Principles for Facilitating Access to Justice for Marginalised and Vulnerable Groups as a Result of the COVID -19 Pandemic
12 June 2020
Marginalised groups face formidable systemic and personal barriers in accessing justice. This is despite the fact that these groups are disproportionately represented in the legal system, often being more vulnerable to multiple civil and criminal legal problems and having greater and more complex legal needs than the general population.
The COVID-19 pandemic has seen the introduction by Australian governments of far-reaching public health and emergency management responses, including in the form of restrictions on gatherings and movement. The community has been required to adapt to a new reality based around social distancing, and to new restrictions on gatherings and movement.
The COVID-19 pandemic has also seen the rapid introduction of remote hearings by Australian courts and tribunals. By mid-March 2020, most courts were moving to delay hearings in all but the most urgent cases. Subsequently, most Australian courts have begun to utilise digital solutions to allow remote or ‘virtual’ hearings. As noted by McIntyre, Olijnyk and Pender, ‘the speed with which the judiciary and the profession have managed to adjust to the digital-only landscape is striking.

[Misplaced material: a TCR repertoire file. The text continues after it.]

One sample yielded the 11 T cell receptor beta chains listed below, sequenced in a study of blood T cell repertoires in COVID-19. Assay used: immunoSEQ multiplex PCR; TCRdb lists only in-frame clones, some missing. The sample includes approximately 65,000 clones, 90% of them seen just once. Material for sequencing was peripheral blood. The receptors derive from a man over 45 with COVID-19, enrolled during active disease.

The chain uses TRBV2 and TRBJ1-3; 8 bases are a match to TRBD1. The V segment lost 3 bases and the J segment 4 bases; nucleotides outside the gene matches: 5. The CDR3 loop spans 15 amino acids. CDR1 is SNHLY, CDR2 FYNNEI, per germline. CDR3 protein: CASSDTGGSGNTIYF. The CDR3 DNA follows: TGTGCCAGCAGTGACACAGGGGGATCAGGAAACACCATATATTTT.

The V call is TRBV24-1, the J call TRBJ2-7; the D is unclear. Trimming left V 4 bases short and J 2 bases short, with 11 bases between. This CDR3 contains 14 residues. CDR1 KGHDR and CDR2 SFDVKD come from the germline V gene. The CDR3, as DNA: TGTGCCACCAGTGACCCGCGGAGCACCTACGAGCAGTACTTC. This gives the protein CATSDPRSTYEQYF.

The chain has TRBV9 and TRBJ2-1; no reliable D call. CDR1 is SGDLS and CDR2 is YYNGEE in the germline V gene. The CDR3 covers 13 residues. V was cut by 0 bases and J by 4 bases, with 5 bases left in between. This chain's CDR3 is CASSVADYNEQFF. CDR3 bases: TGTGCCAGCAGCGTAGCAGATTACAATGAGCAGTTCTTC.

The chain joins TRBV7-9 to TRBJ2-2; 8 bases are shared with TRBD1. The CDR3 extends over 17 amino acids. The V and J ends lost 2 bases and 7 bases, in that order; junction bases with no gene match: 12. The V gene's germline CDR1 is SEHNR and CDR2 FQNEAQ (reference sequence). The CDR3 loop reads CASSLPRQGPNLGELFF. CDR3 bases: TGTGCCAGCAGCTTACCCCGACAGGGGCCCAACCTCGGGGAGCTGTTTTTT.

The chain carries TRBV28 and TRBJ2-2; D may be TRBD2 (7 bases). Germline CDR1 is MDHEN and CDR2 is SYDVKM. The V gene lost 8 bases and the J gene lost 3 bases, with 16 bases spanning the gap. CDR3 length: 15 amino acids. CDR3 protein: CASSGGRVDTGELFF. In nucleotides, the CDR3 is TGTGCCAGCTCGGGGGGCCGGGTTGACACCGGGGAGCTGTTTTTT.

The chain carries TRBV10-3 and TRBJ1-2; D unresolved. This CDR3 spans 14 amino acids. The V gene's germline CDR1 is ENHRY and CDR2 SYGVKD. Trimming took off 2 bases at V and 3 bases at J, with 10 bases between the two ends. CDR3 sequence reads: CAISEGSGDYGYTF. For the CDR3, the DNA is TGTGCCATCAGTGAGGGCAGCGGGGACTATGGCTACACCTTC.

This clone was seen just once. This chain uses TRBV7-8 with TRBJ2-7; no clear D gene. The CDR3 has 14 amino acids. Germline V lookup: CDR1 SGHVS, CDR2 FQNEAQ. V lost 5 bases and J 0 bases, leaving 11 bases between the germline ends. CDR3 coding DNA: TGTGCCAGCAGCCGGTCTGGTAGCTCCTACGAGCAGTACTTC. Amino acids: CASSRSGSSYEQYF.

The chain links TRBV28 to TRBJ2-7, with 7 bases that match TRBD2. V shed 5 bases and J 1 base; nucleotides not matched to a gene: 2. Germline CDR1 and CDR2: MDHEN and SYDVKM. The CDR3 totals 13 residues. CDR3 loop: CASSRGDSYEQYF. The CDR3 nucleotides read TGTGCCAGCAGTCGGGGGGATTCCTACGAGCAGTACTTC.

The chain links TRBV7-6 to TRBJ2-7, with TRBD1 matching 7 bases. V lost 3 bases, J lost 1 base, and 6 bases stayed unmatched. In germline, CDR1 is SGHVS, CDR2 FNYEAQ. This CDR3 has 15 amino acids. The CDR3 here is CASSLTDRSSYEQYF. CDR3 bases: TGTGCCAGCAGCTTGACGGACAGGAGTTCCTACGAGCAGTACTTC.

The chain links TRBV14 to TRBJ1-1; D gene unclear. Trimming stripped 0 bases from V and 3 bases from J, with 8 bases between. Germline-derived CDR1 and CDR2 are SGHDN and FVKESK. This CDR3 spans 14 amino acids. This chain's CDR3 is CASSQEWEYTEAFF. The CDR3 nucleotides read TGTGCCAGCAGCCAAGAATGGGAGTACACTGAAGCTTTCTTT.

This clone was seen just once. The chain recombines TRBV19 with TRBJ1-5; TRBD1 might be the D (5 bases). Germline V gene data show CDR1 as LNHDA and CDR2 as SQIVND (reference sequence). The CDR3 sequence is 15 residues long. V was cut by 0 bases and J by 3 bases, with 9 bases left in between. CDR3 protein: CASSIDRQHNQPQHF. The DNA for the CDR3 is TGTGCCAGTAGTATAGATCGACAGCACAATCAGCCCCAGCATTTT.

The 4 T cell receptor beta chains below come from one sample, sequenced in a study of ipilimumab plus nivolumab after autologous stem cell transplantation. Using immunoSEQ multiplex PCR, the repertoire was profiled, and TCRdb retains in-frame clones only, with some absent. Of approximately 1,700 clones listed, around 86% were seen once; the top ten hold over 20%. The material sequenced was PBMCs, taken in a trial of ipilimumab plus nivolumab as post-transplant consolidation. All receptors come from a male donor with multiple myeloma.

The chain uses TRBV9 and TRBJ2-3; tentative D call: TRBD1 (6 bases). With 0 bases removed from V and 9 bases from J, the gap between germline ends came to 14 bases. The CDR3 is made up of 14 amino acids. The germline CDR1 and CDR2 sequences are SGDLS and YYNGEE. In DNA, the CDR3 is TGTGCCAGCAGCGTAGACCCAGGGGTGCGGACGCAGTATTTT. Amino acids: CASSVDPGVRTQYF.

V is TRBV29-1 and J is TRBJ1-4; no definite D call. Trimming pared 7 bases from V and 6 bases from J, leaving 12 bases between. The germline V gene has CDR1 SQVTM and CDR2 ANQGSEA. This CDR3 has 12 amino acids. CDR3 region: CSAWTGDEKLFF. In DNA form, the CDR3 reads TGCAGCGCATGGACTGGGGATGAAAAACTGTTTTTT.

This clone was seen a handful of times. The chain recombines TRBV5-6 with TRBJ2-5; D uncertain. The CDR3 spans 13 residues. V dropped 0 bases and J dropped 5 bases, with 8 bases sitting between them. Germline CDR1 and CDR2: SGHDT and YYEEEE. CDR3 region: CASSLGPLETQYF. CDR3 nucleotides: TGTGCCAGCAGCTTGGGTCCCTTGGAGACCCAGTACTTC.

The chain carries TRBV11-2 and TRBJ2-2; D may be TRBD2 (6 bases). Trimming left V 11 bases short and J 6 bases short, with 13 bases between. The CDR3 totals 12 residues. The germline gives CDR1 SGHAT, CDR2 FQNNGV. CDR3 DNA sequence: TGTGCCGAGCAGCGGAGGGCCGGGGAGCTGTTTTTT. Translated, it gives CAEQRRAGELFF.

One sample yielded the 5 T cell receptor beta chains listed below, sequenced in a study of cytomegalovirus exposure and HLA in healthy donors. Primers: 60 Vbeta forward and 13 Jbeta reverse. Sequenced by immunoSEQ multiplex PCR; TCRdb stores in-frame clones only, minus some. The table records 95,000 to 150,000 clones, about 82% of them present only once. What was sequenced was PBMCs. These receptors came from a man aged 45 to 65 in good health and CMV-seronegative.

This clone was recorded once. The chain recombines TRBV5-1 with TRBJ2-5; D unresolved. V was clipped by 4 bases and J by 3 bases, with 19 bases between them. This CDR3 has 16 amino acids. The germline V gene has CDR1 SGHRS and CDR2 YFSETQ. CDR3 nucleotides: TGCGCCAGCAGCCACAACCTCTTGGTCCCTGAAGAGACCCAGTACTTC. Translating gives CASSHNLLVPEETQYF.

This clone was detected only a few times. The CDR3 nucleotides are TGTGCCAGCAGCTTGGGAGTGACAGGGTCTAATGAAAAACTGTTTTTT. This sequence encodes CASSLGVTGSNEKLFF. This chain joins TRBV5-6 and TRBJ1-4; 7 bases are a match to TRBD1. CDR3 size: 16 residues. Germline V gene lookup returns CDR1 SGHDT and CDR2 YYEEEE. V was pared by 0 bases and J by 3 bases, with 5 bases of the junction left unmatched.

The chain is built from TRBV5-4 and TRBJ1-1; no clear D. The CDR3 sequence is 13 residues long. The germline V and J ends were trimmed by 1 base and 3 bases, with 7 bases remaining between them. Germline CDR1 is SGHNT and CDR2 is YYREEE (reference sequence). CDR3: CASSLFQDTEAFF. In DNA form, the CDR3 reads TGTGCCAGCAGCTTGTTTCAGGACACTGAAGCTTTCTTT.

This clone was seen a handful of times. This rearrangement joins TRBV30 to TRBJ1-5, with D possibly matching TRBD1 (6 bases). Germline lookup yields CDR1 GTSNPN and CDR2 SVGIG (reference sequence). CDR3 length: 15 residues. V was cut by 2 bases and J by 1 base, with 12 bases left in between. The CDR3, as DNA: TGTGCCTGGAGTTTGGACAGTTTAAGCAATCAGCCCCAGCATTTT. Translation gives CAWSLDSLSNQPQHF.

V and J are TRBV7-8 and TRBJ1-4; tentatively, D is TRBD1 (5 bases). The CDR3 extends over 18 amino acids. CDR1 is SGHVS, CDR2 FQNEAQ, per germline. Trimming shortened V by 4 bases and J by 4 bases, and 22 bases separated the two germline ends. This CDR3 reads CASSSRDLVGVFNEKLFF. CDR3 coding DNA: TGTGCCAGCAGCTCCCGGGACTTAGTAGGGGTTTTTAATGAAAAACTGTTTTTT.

These public health and emergency management responses, and the movement to online courts and dispute resolution mechanisms, have presented particular risks and challenges, as well as opportunities for the delivery of justice to marginalised and vulnerable groups. In terms of risks and challenges, COVID-19 has significantly impacted the availability and delivery of legal and justice services in the community.
Public health and emergency management restrictions on gatherings and movement have made it more difficult for the legal system to reach people at risk, whilst at the same time increasing the need for marginalised and vulnerable groups to have effective access to legal advice, representation and oversight in order to ensure the protection of their rights. COVID-19 has also tested the principle of open justice in Australia, with the rapid shift to online or ‘virtual’ courts and tribunals curtailing the ability of the general public and the media to access hearings.